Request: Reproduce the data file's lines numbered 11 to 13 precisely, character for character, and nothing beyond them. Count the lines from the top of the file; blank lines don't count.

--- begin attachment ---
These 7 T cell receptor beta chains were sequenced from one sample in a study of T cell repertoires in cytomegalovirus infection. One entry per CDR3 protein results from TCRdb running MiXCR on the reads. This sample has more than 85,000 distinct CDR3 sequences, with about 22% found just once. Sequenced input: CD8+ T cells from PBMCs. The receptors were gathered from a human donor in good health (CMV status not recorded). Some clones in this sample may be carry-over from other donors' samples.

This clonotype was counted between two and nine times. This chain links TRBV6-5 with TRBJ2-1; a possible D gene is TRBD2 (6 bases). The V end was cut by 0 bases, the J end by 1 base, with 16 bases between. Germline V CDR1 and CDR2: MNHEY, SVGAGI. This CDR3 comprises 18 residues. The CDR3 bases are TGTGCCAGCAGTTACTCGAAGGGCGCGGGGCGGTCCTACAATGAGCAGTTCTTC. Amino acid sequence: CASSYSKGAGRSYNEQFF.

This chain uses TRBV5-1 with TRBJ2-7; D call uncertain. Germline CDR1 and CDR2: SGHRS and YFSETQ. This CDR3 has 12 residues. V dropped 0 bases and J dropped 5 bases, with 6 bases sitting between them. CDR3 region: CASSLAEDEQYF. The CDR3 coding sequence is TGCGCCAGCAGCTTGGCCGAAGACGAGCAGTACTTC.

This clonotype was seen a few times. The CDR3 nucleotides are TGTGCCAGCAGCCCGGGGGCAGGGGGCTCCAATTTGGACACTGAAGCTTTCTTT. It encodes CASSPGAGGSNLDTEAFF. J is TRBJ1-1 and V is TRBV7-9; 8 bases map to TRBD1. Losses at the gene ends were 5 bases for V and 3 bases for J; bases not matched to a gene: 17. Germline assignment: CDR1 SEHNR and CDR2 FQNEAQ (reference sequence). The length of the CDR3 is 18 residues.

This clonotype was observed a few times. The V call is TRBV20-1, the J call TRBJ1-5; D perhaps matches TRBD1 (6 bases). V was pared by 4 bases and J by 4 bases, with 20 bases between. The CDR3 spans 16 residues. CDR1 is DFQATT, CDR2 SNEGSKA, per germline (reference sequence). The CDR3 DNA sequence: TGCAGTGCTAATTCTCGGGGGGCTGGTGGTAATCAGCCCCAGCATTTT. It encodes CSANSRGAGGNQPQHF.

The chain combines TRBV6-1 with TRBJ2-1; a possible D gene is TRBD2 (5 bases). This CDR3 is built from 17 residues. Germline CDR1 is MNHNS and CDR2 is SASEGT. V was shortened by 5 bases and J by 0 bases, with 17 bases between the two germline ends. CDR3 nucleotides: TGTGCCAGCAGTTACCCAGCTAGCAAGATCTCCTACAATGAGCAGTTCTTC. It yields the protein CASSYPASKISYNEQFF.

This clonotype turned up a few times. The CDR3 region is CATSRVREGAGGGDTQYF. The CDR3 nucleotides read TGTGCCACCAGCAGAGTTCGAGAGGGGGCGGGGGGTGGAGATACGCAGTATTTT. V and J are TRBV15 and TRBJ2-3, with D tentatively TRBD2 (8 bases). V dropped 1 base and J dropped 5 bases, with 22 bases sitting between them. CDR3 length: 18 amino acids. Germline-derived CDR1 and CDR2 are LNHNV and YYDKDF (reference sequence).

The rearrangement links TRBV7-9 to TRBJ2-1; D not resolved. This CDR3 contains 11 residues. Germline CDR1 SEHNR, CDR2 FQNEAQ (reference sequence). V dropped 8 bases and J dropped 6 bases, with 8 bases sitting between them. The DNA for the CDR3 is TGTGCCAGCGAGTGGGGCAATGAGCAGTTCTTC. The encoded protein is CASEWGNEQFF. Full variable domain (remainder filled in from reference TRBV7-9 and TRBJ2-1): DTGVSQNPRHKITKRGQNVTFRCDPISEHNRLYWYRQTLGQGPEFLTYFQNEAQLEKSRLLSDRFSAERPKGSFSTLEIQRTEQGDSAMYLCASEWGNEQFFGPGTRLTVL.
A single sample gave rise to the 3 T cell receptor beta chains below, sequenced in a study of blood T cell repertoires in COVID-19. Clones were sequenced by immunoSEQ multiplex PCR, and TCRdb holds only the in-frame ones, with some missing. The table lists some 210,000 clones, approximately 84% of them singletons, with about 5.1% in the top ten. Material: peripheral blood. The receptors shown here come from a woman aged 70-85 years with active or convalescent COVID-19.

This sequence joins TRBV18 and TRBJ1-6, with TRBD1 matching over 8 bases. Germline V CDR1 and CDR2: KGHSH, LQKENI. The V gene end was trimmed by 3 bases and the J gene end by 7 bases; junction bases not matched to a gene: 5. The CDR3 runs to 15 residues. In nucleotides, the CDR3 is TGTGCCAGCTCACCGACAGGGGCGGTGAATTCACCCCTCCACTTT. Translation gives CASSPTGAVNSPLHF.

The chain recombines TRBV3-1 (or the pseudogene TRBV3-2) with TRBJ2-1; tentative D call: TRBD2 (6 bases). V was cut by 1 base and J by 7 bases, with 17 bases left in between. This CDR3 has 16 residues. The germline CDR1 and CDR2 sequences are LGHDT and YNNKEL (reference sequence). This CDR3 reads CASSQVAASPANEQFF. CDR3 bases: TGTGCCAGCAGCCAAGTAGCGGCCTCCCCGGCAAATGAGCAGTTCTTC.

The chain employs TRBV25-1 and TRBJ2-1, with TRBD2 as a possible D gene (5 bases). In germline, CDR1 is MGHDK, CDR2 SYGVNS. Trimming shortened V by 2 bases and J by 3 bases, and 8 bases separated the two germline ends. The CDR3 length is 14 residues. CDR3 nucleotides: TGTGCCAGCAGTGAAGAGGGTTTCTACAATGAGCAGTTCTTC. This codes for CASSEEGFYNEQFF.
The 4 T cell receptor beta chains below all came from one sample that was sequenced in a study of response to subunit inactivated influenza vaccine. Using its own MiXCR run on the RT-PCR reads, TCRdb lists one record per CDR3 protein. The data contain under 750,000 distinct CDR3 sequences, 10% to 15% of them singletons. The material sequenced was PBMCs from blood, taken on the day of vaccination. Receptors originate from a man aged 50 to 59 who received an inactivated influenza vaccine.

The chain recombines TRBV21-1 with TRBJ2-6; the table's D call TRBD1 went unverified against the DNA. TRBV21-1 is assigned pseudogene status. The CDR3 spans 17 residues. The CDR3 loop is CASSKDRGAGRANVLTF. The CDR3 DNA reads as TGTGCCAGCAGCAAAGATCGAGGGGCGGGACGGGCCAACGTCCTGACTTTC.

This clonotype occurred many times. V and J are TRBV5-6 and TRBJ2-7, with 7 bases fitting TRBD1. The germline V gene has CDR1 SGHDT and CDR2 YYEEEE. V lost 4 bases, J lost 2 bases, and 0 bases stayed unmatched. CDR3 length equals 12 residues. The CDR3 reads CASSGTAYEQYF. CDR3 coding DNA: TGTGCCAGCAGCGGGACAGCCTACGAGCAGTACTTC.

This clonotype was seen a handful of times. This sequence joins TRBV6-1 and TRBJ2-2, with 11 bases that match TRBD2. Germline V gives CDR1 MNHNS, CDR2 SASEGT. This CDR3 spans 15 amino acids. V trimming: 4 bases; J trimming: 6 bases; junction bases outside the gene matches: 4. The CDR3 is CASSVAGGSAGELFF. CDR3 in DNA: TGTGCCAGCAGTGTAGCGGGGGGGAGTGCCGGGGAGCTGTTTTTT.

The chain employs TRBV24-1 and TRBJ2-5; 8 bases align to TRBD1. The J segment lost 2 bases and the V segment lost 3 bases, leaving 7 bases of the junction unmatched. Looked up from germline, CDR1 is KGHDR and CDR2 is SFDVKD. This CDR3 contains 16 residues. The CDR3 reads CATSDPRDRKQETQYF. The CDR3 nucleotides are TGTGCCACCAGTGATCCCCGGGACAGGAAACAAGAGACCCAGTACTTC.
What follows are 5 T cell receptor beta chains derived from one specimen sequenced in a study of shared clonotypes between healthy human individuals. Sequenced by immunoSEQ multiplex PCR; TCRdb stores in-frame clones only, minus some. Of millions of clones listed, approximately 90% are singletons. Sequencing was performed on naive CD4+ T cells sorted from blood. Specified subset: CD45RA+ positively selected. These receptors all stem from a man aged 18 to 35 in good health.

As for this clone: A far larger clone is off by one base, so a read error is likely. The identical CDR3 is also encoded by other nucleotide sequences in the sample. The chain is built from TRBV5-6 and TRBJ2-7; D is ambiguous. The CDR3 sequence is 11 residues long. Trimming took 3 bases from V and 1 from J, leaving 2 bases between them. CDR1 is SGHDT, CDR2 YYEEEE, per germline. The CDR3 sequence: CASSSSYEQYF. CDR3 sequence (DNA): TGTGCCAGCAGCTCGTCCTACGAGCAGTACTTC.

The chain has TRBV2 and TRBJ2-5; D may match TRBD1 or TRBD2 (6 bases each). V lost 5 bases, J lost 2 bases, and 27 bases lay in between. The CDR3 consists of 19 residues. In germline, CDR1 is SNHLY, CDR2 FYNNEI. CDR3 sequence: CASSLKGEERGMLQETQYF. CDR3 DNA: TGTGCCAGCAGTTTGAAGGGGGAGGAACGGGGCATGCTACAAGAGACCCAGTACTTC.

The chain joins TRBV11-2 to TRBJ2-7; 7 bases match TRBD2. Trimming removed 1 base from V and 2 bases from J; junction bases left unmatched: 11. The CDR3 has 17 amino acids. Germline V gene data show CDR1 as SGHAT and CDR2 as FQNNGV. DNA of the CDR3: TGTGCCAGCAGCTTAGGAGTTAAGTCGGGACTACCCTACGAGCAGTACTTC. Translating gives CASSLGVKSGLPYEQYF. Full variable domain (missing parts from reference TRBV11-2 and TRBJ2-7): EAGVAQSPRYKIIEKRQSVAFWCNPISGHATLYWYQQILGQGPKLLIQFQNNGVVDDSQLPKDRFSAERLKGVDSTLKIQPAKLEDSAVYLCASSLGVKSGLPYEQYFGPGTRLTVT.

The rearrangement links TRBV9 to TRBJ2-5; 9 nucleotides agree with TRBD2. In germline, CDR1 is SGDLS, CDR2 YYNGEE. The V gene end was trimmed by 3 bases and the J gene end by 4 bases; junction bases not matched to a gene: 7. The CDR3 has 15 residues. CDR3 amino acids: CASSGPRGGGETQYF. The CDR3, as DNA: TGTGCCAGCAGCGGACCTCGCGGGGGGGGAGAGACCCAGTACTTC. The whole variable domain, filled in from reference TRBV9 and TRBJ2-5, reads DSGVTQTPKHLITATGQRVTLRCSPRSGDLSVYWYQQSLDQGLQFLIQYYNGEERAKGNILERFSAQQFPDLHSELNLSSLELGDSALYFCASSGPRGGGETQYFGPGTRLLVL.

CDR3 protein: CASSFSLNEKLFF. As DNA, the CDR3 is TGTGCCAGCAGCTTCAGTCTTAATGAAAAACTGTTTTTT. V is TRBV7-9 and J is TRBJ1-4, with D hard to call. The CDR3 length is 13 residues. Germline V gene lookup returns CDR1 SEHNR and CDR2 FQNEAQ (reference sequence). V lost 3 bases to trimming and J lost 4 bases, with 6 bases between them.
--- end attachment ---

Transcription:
The chain recombines TRBV3-1 (or the pseudogene TRBV3-2) with TRBJ2-1; tentative D call: TRBD2 (6 bases). V was cut by 1 base and J by 7 bases, with 17 bases left in between. This CDR3 has 16 residues. The germline CDR1 and CDR2 sequences are LGHDT and YNNKEL (reference sequence). This CDR3 reads CASSQVAASPANEQFF. CDR3 bases: TGTGCCAGCAGCCAAGTAGCGGCCTCCCCGGCAAATGAGCAGTTCTTC.

The chain employs TRBV25-1 and TRBJ2-1, with TRBD2 as a possible D gene (5 bases). In germline, CDR1 is MGHDK, CDR2 SYGVNS. Trimming shortened V by 2 bases and J by 3 bases, and 8 bases separated the two germline ends. The CDR3 length is 14 residues. CDR3 nucleotides: TGTGCCAGCAGTGAAGAGGGTTTCTACAATGAGCAGTTCTTC. This codes for CASSEEGFYNEQFF.
The 4 T cell receptor beta chains below all came from one sample that was sequenced in a study of response to subunit inactivated influenza vaccine. Using its own MiXCR run on the RT-PCR reads, TCRdb lists one record per CDR3 protein. The data contain under 750,000 distinct CDR3 sequences, 10% to 15% of them singletons. The material sequenced was PBMCs from blood, taken on the day of vaccination. Receptors originate from a man aged 50 to 59 who received an inactivated influenza vaccine.